A modern method of exhibition was the first of its kind for artists supported by AHRC New York City as the organization partnered with the New York Public Library’s Baychester branch in the Bronx. A virtual exhibition appearing on NYPL Baychester’s Instagram page showcased the variety of styles used by four creative minds that are supported by a talented teacher.

The universe conspired for me to do this exhibition,” Carlos Wilfredo Encarnación, an artist now working part-time at AHRC NYC’s William F. May Day Services. “I had worked here for almost three years and I always had the idea to an exhibition for our artists. The opportunities for artists with disabilities are too few.”

Centered on a nature theme, the exhibition featured works each of the first four weeks of July by Jeremy González, Eddie Carela, Lissette Henríquez, and Gisela Montalvo. On Thursdays, Carlos, a multimedia artist who received the Bronx Council of the Arts’ BRIO Award in 2019 and 2020, demonstrated a technique employed by each artist in an IGTV video, culminating in an original final project that he debuted on July 29 that incorporated the signature styles of Eddie, Gisela, Jeremy, and Lissette.

Years in the Making

Carlos had wanted to have an in-person exhibition featuring the artists he worked with at William F. May Day Services. Unfortunately, the COVID-19 pandemic put a halt to his plans. “Everything turned into a virtual version of what we were doing,” he said.

Earlier this year, Carlos again felt the pull to publicly display the artists’ work. Working with Darinka Vlahek, AHRC NYC’s Director of Arts and Community Outreach, Carlos contacted the Baychester library with an idea for a virtual Instagram exhibition.

It was exciting to explore the social media platform—sharing it, posting it, reposting it, showing their processes,” he explained. “The idea is to get their art more exposure and to show how AHRC NYC supports artists.” Carlos initially planned to feature more artists but said not being in person was too much of a hindrance, so he decided to focus on artists with wide-ranging portfolios.

Finding a common thread among the four artists was relatively easy. “Nature was always going to be the theme,” said Carlos. “The content contains animals, flowers, all that kind of stuff. July was Disability Pride Month, it’s summertime when nature is in full bloom. It was a perfect time to do it.”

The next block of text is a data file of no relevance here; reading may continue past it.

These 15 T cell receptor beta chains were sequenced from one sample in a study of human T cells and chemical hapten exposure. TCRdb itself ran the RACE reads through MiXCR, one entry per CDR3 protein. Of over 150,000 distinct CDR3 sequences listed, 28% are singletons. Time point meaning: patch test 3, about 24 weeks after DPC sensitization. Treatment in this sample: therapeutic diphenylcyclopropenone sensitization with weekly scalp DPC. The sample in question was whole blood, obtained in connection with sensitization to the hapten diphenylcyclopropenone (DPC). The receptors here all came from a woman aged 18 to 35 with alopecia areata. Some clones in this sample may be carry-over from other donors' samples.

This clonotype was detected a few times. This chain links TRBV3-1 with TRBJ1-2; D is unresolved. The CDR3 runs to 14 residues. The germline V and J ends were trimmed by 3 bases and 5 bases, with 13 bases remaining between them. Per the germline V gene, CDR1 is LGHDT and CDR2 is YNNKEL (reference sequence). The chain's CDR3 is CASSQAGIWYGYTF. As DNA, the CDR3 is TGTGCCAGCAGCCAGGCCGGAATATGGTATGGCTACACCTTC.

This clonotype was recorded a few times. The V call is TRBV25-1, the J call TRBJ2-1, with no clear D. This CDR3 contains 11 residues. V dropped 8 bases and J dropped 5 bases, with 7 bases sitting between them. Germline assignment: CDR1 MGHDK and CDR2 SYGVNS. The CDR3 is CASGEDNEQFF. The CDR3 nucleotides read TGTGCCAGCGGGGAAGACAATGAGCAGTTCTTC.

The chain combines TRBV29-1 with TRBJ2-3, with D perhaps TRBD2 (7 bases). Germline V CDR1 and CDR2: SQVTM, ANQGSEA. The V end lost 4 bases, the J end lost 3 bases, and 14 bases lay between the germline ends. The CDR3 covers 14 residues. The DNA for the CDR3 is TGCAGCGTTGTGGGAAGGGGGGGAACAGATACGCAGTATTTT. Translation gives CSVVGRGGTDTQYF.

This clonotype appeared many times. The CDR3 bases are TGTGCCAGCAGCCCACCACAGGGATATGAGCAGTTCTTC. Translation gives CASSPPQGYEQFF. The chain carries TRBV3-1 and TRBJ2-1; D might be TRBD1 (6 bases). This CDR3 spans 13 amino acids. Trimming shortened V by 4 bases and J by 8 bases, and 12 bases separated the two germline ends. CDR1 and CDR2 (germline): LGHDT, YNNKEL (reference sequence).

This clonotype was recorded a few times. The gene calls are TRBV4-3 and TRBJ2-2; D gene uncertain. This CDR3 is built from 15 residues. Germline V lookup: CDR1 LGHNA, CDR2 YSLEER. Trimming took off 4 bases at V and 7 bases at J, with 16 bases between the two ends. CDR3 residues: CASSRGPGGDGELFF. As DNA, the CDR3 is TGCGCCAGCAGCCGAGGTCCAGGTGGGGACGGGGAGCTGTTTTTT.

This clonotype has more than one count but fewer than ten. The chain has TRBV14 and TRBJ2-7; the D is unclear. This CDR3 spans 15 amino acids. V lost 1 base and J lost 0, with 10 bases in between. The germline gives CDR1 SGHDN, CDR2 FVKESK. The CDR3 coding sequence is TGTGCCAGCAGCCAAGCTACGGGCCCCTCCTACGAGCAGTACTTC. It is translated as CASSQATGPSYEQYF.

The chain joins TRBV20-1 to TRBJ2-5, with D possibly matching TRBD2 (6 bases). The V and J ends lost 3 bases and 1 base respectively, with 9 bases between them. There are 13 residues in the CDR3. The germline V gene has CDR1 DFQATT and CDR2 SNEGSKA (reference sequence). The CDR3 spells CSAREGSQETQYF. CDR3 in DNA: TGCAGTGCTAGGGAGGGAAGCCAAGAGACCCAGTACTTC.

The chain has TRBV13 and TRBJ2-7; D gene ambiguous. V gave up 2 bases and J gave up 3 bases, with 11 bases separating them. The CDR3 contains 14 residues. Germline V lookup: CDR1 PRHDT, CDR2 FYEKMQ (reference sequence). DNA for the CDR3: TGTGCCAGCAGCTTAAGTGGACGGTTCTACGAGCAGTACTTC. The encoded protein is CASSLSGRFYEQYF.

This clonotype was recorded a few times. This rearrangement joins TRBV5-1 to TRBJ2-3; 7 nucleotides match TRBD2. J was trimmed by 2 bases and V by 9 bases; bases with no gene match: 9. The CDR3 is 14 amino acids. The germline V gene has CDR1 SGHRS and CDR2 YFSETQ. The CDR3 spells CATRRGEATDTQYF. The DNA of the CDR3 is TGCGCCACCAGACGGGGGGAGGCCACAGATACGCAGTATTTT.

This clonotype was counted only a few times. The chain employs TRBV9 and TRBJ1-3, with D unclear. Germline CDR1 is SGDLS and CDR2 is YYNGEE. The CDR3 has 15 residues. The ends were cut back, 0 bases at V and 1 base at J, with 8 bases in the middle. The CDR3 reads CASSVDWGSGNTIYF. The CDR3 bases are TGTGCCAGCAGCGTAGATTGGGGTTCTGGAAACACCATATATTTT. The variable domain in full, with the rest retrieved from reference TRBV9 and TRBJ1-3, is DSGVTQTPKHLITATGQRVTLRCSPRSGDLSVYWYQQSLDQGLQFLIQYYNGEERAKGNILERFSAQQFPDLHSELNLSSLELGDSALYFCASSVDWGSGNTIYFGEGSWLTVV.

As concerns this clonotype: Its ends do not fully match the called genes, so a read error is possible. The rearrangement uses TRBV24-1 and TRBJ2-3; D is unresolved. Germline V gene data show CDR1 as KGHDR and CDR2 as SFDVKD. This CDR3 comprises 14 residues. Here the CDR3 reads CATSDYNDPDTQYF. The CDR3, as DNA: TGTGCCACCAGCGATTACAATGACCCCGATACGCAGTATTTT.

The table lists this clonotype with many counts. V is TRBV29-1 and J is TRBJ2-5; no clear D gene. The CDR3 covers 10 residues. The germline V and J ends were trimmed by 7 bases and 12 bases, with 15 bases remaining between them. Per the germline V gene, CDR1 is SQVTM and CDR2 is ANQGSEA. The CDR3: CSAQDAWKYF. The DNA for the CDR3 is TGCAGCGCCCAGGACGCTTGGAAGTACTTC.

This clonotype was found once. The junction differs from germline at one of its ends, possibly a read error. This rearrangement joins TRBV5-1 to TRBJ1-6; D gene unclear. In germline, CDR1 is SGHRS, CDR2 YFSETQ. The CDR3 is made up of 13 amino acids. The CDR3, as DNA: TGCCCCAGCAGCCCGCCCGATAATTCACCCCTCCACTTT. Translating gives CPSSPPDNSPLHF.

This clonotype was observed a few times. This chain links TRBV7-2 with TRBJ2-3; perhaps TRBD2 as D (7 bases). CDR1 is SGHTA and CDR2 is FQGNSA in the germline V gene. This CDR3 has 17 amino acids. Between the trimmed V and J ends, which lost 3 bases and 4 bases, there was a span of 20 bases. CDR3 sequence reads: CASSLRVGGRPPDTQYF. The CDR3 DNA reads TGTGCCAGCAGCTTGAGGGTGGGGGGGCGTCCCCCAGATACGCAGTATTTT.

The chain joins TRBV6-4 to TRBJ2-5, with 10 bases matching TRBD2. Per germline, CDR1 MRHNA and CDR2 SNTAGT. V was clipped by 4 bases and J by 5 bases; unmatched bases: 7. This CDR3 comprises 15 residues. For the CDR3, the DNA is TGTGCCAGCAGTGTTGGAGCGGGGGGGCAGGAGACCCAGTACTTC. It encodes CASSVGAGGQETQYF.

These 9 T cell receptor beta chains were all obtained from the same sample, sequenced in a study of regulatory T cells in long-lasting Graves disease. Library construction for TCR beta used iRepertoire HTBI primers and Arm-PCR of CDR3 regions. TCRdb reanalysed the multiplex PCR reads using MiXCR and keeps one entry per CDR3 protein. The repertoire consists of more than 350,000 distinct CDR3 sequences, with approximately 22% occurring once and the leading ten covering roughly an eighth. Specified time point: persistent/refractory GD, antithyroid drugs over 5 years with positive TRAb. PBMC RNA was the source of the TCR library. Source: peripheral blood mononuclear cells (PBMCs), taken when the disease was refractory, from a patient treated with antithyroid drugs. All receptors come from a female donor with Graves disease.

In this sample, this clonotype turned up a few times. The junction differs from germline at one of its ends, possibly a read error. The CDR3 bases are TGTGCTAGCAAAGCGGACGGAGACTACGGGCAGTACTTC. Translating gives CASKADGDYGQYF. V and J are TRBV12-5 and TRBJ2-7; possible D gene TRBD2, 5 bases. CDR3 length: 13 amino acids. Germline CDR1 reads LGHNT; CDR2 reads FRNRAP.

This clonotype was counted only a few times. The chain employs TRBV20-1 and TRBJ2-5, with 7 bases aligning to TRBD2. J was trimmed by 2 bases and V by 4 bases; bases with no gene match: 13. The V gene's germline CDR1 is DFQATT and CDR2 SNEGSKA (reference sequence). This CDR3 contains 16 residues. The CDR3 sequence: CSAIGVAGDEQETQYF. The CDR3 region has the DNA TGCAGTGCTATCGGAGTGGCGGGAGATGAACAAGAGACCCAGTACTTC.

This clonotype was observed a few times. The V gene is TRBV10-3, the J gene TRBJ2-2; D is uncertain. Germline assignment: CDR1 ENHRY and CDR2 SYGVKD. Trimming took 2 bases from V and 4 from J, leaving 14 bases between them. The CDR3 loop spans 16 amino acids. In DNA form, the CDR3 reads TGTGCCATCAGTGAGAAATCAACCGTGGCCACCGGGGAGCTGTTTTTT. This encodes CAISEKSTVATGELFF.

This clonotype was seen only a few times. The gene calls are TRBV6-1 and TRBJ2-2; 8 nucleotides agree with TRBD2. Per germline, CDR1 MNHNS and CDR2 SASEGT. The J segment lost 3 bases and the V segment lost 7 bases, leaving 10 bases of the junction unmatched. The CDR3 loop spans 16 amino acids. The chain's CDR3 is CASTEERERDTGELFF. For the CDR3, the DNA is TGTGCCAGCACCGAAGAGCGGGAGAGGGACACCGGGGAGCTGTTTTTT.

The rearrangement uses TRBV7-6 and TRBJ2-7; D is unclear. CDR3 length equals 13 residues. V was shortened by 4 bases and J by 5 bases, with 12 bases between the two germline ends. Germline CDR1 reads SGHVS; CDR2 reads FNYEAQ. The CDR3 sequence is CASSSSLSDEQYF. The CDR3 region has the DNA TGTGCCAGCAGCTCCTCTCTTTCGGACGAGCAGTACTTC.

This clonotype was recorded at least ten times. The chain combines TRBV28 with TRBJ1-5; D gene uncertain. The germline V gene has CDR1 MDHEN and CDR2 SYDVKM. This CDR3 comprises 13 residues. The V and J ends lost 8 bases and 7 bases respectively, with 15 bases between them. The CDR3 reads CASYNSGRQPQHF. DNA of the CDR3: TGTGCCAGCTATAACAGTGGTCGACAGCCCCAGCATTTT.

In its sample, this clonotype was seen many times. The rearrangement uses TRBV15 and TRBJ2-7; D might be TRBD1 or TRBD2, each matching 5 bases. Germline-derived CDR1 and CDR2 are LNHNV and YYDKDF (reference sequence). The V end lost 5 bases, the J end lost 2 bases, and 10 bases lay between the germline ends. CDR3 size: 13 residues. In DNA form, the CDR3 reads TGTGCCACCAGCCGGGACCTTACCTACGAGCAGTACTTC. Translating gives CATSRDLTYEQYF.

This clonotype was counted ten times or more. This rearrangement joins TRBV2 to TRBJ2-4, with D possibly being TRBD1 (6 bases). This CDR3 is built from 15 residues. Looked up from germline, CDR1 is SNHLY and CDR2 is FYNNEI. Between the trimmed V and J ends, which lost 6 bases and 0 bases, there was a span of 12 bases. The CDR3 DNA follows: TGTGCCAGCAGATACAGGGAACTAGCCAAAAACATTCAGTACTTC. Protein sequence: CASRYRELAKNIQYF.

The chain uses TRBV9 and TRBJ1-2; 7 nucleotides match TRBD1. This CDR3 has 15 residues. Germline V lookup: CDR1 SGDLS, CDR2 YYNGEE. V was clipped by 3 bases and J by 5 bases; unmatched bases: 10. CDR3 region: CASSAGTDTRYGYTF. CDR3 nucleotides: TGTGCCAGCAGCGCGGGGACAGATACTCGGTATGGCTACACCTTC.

An Ambitious Artist

Carlos explained that each artist includes aspects of their personalities and preferences in their work. Gisela often features her cats surrounded by vibrant flowers, while Eddie frequently returns to mythological concepts and images of “classic movies with hybrids of animals that bring him joy,” Carlos said. Lisette works with mixed media that contains elements of self-portraiture.

Jeremy Gonzalez begins one of his signature beetle drawings.

Jeremy Gonzalez begins one of his signature beetle drawings.

Jeremy’s primary artistic inspiration came to him nearly a decade ago via the cover of an issue of National Geographic. A macro image of a brightly-hued beetle has led to hundreds of creations featuring fantastical insect interpretations.

I was drawn to the different shapes, the different forms, the different colors [of the beetles],” Jeremy explained. “They have unique features and I started working on that.” He typically draws in pencil and colors in his work, but Carlos said he has worked in many mediums including oil pastels, acrylics, and collages. “I think the only thing missing right now is sculpture,” Carlos said.

Jeremy says he wants to “push himself to the limit” through his art and expresses his ambition through T-shirt and handbag designs. He has a goal of creating his own website in the future. “I scratched my way from the bottom to the top of the art world to see where I can go,” Jeremy proudly said. “I live on my own now, near Pelham Parkway. I’m traveling on my own. I took my life back after COVID hit. There should be more inspiration for me now.”